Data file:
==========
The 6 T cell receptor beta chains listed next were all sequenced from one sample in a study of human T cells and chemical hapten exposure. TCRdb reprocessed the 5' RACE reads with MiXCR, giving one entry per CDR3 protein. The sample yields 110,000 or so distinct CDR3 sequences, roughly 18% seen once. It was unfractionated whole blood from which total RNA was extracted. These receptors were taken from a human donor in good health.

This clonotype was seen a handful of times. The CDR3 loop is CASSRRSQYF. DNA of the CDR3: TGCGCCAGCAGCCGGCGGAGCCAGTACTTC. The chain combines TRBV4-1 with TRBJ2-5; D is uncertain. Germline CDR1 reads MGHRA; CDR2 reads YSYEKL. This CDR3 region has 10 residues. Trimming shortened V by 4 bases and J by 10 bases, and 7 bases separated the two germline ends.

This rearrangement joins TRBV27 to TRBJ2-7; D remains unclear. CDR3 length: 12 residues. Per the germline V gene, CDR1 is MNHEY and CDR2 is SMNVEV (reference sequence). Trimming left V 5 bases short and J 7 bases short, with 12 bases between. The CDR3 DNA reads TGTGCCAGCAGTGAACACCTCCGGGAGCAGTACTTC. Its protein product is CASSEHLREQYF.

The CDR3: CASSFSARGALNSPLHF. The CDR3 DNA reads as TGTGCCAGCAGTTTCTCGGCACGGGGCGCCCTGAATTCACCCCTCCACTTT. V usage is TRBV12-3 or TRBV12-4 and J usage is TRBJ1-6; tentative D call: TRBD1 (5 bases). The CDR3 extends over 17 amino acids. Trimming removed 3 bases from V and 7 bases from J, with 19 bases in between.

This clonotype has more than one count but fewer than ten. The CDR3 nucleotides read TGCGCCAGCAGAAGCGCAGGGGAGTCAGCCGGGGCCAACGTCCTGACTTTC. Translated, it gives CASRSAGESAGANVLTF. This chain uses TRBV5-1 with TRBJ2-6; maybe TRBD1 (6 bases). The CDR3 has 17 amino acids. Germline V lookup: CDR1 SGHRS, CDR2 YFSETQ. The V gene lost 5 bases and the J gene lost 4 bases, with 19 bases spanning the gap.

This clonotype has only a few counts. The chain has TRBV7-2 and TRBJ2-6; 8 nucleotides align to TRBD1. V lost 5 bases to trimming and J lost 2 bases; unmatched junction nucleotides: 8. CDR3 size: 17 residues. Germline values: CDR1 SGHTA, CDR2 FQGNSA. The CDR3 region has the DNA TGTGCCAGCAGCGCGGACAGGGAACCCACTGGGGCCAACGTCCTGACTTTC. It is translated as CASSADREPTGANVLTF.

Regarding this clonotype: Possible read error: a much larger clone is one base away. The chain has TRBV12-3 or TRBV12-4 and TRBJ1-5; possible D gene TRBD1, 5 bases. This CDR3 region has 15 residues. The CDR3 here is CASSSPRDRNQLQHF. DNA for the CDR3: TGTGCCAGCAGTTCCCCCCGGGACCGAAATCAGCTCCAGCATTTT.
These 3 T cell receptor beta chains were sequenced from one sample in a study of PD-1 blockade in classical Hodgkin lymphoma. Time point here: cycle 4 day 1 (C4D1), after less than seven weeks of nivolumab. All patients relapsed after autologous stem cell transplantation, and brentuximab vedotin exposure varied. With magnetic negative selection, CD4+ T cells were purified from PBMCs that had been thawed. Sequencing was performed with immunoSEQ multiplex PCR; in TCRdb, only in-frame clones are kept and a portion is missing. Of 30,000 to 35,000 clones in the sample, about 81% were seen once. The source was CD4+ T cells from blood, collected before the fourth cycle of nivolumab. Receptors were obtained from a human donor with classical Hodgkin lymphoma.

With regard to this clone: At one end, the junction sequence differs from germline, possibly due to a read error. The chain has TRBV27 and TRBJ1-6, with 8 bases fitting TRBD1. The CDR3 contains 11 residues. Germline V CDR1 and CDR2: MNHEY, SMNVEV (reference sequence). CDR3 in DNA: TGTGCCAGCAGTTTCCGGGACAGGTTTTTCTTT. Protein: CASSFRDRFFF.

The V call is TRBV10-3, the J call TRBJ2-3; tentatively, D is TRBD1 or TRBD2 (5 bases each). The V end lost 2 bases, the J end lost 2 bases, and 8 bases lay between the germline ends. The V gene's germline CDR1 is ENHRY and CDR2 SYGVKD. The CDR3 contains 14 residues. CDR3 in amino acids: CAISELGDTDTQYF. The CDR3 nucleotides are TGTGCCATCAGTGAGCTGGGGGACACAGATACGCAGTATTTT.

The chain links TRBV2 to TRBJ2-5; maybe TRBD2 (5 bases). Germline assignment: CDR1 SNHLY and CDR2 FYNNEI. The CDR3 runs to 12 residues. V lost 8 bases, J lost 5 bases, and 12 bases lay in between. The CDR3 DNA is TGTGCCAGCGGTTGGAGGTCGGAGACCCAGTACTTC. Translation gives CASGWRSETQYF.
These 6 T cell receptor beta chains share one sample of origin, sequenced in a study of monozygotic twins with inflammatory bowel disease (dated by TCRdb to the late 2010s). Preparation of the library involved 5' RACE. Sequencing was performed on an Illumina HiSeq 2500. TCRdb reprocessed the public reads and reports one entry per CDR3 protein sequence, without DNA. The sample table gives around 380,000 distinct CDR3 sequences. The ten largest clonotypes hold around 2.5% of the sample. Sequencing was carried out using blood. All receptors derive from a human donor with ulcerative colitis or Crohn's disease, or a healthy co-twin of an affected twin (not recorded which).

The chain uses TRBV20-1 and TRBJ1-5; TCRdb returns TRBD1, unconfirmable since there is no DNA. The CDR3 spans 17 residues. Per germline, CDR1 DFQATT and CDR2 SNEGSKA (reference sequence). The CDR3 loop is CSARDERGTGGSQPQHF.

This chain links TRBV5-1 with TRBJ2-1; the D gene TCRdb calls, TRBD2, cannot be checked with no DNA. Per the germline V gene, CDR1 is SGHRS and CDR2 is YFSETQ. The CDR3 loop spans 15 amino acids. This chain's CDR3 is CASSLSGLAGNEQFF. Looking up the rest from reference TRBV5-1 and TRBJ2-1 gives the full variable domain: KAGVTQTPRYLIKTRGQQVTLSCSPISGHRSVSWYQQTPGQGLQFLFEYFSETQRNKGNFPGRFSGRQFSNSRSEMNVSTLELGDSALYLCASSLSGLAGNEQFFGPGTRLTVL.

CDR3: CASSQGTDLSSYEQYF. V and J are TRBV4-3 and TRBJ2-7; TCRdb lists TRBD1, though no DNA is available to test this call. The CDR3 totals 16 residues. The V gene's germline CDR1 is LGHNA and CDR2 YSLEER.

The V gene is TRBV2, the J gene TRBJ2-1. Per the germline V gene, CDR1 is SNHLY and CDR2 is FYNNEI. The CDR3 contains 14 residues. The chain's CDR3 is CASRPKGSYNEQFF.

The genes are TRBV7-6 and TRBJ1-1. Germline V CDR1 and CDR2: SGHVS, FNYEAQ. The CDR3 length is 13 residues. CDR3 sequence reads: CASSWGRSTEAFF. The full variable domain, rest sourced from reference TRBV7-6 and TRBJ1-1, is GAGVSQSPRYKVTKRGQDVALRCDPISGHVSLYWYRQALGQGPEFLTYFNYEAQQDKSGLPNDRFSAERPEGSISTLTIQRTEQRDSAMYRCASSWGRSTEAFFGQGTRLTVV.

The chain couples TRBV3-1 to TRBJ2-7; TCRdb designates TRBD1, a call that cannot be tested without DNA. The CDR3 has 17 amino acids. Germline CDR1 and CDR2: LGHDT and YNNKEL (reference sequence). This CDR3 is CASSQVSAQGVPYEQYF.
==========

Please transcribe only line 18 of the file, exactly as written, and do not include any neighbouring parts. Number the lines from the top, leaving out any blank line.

The chain couples TRBV3-1 to TRBJ2-7; TCRdb designates TRBD1, a call that cannot be tested without DNA. The CDR3 has 17 amino acids. Germline CDR1 and CDR2: LGHDT and YNNKEL (reference sequence). This CDR3 is CASSQVSAQGVPYEQYF.